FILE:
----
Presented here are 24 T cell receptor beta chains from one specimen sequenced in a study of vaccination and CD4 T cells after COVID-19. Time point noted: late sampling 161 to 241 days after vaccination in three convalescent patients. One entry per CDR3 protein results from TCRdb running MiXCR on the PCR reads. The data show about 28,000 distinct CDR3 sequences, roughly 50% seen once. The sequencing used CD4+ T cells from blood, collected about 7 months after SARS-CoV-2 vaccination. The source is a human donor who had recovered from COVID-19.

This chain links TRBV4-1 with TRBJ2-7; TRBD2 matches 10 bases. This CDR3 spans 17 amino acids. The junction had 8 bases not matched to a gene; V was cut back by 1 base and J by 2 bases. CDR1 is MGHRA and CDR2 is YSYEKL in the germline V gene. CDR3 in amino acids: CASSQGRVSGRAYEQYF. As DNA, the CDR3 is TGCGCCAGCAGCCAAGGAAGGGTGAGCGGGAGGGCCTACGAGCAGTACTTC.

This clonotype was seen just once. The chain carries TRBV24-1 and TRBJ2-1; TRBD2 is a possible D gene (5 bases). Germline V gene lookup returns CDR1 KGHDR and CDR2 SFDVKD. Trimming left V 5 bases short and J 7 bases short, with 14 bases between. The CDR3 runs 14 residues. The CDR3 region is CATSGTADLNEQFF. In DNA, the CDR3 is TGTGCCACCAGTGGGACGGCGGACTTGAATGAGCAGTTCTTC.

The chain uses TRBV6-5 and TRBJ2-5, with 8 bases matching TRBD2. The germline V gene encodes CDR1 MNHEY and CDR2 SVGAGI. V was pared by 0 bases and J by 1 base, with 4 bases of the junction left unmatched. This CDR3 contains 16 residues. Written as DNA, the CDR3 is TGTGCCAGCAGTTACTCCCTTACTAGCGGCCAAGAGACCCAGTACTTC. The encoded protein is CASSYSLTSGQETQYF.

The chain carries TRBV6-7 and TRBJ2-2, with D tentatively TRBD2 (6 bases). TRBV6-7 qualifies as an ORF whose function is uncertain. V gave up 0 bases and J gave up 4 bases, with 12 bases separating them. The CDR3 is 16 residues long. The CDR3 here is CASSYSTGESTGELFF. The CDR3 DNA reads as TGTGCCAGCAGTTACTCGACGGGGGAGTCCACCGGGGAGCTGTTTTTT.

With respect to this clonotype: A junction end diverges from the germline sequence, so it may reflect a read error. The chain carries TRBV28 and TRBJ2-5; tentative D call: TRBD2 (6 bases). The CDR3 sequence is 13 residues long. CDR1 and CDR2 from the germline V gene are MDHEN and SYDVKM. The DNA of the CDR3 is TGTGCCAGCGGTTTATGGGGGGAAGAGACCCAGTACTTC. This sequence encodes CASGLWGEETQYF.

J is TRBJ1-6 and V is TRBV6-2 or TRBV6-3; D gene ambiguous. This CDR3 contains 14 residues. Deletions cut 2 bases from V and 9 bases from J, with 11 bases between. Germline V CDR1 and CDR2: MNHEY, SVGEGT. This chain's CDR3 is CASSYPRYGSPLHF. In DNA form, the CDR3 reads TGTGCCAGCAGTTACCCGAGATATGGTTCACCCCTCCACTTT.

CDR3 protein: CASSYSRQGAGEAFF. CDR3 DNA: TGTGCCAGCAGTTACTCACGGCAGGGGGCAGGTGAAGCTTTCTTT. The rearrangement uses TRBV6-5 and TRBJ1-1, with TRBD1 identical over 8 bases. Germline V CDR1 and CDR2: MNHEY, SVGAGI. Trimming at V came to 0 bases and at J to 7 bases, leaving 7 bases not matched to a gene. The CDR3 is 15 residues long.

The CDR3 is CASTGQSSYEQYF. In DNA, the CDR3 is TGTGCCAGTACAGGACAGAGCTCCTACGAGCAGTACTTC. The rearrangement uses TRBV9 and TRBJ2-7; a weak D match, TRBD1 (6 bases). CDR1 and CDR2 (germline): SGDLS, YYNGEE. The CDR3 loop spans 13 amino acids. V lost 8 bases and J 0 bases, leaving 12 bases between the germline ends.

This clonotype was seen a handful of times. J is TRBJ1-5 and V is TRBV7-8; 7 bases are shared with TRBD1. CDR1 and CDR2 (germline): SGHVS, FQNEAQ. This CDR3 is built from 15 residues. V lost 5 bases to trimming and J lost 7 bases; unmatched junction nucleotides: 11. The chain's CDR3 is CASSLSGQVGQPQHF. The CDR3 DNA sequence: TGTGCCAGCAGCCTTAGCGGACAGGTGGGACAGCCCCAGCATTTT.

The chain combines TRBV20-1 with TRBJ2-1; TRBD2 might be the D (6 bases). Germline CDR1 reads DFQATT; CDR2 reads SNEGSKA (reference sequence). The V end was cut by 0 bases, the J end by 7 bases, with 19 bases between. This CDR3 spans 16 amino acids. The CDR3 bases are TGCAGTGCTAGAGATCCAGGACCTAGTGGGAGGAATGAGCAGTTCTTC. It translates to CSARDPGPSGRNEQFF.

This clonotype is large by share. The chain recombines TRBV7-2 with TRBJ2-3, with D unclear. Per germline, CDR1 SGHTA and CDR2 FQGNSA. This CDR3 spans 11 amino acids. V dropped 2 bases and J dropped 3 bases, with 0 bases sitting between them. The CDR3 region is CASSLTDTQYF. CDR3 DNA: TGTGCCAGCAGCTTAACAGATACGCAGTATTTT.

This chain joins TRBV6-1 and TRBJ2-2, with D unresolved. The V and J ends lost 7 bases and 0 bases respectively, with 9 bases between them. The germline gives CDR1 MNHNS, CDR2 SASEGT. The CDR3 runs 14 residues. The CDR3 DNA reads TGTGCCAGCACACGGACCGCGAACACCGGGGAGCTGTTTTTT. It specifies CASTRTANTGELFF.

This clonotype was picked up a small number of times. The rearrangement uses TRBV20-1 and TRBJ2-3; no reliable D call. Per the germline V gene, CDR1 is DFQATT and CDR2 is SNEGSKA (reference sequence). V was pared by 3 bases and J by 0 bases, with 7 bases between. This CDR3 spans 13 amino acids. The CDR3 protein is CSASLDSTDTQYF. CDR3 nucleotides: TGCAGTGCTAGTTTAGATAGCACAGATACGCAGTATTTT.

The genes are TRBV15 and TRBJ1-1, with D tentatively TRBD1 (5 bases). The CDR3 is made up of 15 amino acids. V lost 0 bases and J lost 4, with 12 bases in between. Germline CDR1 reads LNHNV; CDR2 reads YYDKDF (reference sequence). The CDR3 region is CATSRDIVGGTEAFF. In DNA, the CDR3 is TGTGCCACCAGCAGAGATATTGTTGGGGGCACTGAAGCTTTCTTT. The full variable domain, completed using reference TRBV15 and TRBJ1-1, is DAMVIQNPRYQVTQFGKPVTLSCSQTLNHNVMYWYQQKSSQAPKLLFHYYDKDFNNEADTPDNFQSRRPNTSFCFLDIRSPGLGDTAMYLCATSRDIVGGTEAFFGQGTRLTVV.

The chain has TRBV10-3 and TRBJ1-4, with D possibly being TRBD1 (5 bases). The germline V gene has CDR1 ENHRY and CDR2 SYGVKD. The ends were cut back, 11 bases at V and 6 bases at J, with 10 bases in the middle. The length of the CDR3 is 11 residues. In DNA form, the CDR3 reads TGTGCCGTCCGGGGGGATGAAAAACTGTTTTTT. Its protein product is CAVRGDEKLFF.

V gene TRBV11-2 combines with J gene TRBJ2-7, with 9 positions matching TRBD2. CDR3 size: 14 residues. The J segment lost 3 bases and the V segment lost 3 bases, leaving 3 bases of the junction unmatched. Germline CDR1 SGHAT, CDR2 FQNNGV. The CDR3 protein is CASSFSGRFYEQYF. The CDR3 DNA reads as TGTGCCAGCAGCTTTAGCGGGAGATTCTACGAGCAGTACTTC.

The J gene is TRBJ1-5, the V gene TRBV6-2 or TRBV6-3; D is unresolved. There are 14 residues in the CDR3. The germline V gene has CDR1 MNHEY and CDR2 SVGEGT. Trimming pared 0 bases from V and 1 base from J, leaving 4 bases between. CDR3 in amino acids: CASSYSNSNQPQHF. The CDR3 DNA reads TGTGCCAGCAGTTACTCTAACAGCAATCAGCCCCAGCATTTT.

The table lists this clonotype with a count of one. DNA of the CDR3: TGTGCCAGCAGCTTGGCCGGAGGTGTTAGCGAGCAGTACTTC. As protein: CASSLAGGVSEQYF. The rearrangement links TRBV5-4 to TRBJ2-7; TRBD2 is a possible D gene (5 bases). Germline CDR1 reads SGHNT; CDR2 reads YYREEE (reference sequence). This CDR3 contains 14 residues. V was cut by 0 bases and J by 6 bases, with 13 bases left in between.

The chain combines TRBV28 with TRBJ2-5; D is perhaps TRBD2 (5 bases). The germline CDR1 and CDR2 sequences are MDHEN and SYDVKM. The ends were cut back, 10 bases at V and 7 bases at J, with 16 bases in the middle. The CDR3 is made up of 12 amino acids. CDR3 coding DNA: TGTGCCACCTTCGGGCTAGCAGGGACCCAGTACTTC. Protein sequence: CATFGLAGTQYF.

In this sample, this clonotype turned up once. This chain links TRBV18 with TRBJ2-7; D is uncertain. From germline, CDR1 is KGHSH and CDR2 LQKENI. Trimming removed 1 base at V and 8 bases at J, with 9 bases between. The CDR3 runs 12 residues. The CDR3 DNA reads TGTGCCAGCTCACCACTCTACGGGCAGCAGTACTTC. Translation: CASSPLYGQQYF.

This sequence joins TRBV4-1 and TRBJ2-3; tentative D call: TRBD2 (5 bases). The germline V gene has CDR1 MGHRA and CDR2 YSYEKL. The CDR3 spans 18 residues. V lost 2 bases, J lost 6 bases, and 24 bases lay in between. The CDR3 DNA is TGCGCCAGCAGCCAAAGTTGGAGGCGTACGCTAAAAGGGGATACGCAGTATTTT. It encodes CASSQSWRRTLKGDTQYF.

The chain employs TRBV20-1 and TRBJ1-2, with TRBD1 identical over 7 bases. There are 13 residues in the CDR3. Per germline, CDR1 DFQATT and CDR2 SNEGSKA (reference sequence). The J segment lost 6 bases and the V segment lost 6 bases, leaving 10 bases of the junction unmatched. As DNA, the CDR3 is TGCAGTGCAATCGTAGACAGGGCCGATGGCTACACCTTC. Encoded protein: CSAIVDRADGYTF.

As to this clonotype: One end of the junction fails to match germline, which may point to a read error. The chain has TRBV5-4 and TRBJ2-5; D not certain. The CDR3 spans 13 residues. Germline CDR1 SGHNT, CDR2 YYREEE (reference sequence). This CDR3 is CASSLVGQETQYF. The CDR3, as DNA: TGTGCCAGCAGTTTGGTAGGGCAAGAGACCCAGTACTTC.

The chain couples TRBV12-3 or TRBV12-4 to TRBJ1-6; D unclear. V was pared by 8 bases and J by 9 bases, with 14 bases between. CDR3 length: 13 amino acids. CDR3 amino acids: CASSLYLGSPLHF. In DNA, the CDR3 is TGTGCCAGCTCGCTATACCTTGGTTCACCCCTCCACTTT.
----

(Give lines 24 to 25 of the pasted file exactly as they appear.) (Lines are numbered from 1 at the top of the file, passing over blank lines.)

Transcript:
As to this clonotype: One end of the junction fails to match germline, which may point to a read error. The chain has TRBV5-4 and TRBJ2-5; D not certain. The CDR3 spans 13 residues. Germline CDR1 SGHNT, CDR2 YYREEE (reference sequence). This CDR3 is CASSLVGQETQYF. The CDR3, as DNA: TGTGCCAGCAGTTTGGTAGGGCAAGAGACCCAGTACTTC.

The chain couples TRBV12-3 or TRBV12-4 to TRBJ1-6; D unclear. V was pared by 8 bases and J by 9 bases, with 14 bases between. CDR3 length: 13 amino acids. CDR3 amino acids: CASSLYLGSPLHF. In DNA, the CDR3 is TGTGCCAGCTCGCTATACCTTGGTTCACCCCTCCACTTT.